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WORLD VEGETARIAN DAY

HEALTH

Veggie food: more German than a Wurst?

With World Vegetarian Day approaching on October 1st, The Local discovers Germany's hidden veggie history with chef and author Stevan Paul.

Veggie food: more German than a Wurst?
Stevan Paul discovered that Germany's love of meat-eating is comparatively recent when he delved into culinary history books. Photo: Stevan Malzkorn/Brandstätter Verlag.

When Stevan Paul was asked to write a book called Deutschland Vegetarisch (Vegetarian Germany) a few years ago, he was initially unsure that the project was possible.

“I didn't say yes immediately, because I thought 'that doesn't really exist',” he told The Local.

“But I quickly realized, based on research – I have a big library of cookbooks – that German cuisine in former times was largely one of poor people.

“The Sunday roast was the only meat, and the exception to the rule for those people. In Germany there's actually a big tradition of vegetarian cooking – most dishes didn't contain meat.”

Although many old recipes are completely vegetarian, a staple of many traditional German dishes is Speck (bacon).

“For the book I had to find ways to remove and replace it, that was very interesting,” Paul said.

Modern meat-eaters

Paul points out that it was only with the “Wirtschaftswunder” (economic miracle) of the 1950s and 1960s that Germans' “love of meat” really took hold.

Meat became more accessible as people became more financially secure and prices came down thanks to mass livestock farming.

“But before the Second World War, the emphasis was on vegetarian food,” Paul insists.

Berlin, capital of vegetarians

Germany's modern dalliance with vegetarianism has made ripples worldwide, with Berlin named the “New Vegetarian Capital of The World” this month by US-based Saveur magazine.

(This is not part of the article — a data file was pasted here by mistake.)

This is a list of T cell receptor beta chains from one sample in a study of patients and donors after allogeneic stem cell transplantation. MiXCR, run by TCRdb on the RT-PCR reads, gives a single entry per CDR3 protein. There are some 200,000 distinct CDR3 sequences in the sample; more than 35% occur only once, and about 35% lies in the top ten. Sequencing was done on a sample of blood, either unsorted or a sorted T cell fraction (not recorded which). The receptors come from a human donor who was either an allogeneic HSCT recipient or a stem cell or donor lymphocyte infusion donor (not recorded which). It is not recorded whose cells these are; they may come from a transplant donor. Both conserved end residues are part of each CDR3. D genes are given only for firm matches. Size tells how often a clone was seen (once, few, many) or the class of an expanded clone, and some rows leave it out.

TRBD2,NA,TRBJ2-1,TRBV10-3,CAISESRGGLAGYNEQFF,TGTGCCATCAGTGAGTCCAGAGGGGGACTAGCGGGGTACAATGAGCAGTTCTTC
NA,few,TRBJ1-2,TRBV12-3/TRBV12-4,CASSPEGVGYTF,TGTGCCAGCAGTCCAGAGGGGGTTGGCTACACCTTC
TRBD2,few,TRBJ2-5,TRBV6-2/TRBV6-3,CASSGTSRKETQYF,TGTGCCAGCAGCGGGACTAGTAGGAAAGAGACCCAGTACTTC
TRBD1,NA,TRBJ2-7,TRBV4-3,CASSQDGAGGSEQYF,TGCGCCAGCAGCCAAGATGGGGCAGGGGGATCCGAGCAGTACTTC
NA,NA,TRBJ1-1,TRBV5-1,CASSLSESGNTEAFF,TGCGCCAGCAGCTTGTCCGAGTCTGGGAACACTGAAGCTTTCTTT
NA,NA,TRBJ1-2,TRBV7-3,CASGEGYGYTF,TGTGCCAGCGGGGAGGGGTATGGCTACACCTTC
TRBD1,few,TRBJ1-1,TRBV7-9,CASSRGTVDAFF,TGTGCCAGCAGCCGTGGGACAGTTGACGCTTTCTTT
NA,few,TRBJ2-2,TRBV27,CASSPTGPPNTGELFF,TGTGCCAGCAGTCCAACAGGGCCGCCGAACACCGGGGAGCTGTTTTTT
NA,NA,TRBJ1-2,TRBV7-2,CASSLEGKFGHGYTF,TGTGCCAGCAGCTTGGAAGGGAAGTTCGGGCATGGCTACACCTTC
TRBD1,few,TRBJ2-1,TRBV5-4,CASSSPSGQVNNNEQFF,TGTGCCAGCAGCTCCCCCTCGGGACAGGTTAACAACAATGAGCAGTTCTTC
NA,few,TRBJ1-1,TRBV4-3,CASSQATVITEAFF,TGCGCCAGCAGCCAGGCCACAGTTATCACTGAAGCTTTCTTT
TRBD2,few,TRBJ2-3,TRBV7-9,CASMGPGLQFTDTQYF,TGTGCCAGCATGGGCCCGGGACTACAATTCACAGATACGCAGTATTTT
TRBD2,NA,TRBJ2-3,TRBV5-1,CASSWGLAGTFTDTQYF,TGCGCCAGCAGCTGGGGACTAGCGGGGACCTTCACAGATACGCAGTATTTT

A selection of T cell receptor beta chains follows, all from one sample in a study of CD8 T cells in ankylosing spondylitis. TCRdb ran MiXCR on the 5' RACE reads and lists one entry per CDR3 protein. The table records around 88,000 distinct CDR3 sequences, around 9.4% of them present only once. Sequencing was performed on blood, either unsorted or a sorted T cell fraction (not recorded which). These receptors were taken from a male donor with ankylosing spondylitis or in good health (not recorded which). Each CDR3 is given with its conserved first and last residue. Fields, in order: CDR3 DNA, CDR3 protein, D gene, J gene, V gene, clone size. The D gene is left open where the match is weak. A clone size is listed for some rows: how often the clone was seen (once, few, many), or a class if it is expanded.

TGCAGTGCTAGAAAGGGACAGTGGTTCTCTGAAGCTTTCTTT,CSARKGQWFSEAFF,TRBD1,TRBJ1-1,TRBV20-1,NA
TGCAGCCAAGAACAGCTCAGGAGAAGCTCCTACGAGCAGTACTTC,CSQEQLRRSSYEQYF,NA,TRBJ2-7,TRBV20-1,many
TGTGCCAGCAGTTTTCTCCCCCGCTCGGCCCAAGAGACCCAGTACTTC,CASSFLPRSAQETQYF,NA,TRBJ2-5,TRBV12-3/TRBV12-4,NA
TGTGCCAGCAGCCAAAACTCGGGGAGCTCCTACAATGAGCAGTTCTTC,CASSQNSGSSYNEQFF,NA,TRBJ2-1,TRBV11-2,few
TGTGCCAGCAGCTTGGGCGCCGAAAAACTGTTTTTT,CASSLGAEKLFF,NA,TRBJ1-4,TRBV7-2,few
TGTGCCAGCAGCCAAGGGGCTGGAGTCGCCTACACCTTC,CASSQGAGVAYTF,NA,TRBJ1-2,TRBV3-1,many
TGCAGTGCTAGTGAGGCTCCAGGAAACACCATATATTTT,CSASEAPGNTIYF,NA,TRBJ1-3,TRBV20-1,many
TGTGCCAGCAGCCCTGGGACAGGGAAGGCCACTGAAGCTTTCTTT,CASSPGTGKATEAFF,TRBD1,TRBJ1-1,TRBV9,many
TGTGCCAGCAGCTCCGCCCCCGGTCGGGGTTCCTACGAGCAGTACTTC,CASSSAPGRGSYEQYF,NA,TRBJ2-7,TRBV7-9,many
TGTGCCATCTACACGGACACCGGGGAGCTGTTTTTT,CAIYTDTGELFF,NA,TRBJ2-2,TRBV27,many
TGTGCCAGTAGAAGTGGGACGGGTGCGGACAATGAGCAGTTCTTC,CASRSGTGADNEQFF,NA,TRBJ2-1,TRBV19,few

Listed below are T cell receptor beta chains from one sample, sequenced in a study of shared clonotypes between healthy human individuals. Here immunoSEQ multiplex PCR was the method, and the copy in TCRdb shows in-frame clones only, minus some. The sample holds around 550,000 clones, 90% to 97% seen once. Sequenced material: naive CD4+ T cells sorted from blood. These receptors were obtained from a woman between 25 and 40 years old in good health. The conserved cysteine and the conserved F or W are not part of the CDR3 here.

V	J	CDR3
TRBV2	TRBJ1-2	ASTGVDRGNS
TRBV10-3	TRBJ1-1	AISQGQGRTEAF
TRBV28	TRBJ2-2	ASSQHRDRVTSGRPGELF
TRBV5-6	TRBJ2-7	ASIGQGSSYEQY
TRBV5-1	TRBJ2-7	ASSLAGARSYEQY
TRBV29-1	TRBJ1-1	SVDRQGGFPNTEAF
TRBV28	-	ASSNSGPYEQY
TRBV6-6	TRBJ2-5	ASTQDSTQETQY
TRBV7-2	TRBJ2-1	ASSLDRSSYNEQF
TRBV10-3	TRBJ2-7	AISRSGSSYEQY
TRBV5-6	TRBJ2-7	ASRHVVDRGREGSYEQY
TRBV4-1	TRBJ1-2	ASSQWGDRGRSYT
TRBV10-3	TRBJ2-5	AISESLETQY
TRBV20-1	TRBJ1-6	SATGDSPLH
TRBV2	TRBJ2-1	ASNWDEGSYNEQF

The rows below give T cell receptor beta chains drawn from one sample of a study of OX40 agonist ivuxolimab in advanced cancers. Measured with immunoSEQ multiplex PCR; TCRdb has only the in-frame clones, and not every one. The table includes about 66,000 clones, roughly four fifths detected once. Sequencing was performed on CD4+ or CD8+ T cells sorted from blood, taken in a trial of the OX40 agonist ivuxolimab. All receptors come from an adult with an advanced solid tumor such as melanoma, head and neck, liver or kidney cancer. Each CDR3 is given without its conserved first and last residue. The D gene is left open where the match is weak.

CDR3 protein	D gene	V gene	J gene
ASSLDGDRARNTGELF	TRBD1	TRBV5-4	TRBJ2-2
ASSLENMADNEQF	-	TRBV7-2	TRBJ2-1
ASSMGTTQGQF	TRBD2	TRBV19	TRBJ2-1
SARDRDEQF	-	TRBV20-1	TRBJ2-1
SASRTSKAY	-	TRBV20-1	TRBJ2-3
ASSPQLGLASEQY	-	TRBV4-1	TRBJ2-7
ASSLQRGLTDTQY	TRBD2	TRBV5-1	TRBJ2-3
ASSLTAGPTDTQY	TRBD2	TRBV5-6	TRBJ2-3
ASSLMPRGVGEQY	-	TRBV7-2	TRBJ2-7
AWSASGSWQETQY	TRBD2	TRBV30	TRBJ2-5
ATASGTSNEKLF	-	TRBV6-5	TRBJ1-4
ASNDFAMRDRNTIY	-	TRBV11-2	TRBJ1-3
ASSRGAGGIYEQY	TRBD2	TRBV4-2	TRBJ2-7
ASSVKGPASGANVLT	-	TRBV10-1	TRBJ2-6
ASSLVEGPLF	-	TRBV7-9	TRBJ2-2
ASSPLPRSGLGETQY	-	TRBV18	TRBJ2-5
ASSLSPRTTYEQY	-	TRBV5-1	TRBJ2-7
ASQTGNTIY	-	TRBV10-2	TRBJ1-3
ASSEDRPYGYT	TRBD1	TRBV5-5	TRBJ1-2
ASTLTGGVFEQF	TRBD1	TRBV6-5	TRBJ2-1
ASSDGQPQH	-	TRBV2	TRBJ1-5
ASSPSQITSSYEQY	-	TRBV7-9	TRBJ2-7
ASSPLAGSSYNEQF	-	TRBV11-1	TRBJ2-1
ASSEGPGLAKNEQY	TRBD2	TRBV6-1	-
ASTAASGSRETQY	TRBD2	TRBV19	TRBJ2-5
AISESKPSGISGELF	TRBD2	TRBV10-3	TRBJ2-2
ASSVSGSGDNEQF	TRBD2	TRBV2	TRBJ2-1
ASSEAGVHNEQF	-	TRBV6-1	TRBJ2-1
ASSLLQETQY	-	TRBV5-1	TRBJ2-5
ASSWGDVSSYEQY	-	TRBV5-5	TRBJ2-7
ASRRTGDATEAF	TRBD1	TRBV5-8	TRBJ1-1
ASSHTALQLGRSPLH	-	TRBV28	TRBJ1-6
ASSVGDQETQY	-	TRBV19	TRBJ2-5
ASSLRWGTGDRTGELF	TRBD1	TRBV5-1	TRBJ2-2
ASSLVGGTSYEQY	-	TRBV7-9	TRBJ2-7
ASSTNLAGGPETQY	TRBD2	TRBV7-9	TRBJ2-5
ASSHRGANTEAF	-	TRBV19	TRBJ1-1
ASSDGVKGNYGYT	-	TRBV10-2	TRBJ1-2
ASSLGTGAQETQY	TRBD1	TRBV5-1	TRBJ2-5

Paul says that while Berlin doesn't have a monopoly on vegetarian eateries, it still boasts the largest number of restaurants dedicated to veggies anywhere in Germany – in part thanks to its artsy population.

“Veganism and vegetarianism come from the hip, artistic scene in Berlin. Animal rights, moral considerations also play an extremely big role.

“Then there's this new idea of the body as an important central point in one's being, the need to be healthy – it's become a bit of a religion, especially in veganism or in the 'paleo' diet trend,” he pointed out.

“People are thinking a lot about their food – but I think maybe sometimes just listening to your stomach is better.”

Although the number of vegetarian restaurants on offer in other cities isn't as big, Paul cites a saying from the culinary scene in Hamburg to tempt visitors to the port city.

“We always say 'Berlin does it first, and then in Hamburg we do it right',” he said, laughing.

But one of Paul's favourite vegetarian meals can in fact be found at chef Andree Köthe's Essigbrätlein – far from Berlin in Bavaria's second city, Nuremberg.

Köthe and colleague Yves Ollech released a book called Gemüse2 (Vegetables squared) in June that will help budding cooks recreate what Paul calls “a fabulous offer for vegetarians” at home.

But in the meantime, why not take a look at a few of Paul's own recommendations for German veggie dishes that will have your mouth watering?

THE LOCAL LIST: Top 10 traditional German veggie dishes

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HEALTH

What you should know about Germany’s plans to roll out e-prescriptions

Germany is taking a big step towards a more digital-friendly health system, with plans to roll out e-prescriptions nationwide. Here's what you should know.

A person holds the e-Rezept app in a pharmacy in Oldenburg, Lower Saxony.
A person holds the e-Rezept app in a pharmacy in Oldenburg, Lower Saxony. Photo: picture alliance/dpa | Mohssen Assanimoghaddam

What’s happening?

From January 1st 2022, people in Germany will receive their prescriptions digitally (known in Germany as an ‘e-Rezept’) from healthcare providers.

Patients should be able to get their prescription from their doctor via a QR code sent to an app, which can then be transmitted to a pharmacy. The pharmacy can then let the patient know whether their medicine is in stock (or if they want to order it), and when it is ready for collection. 

This model is to be mandatory for people with statutory health insurance from the start of 2022, replacing the good old paper prescription.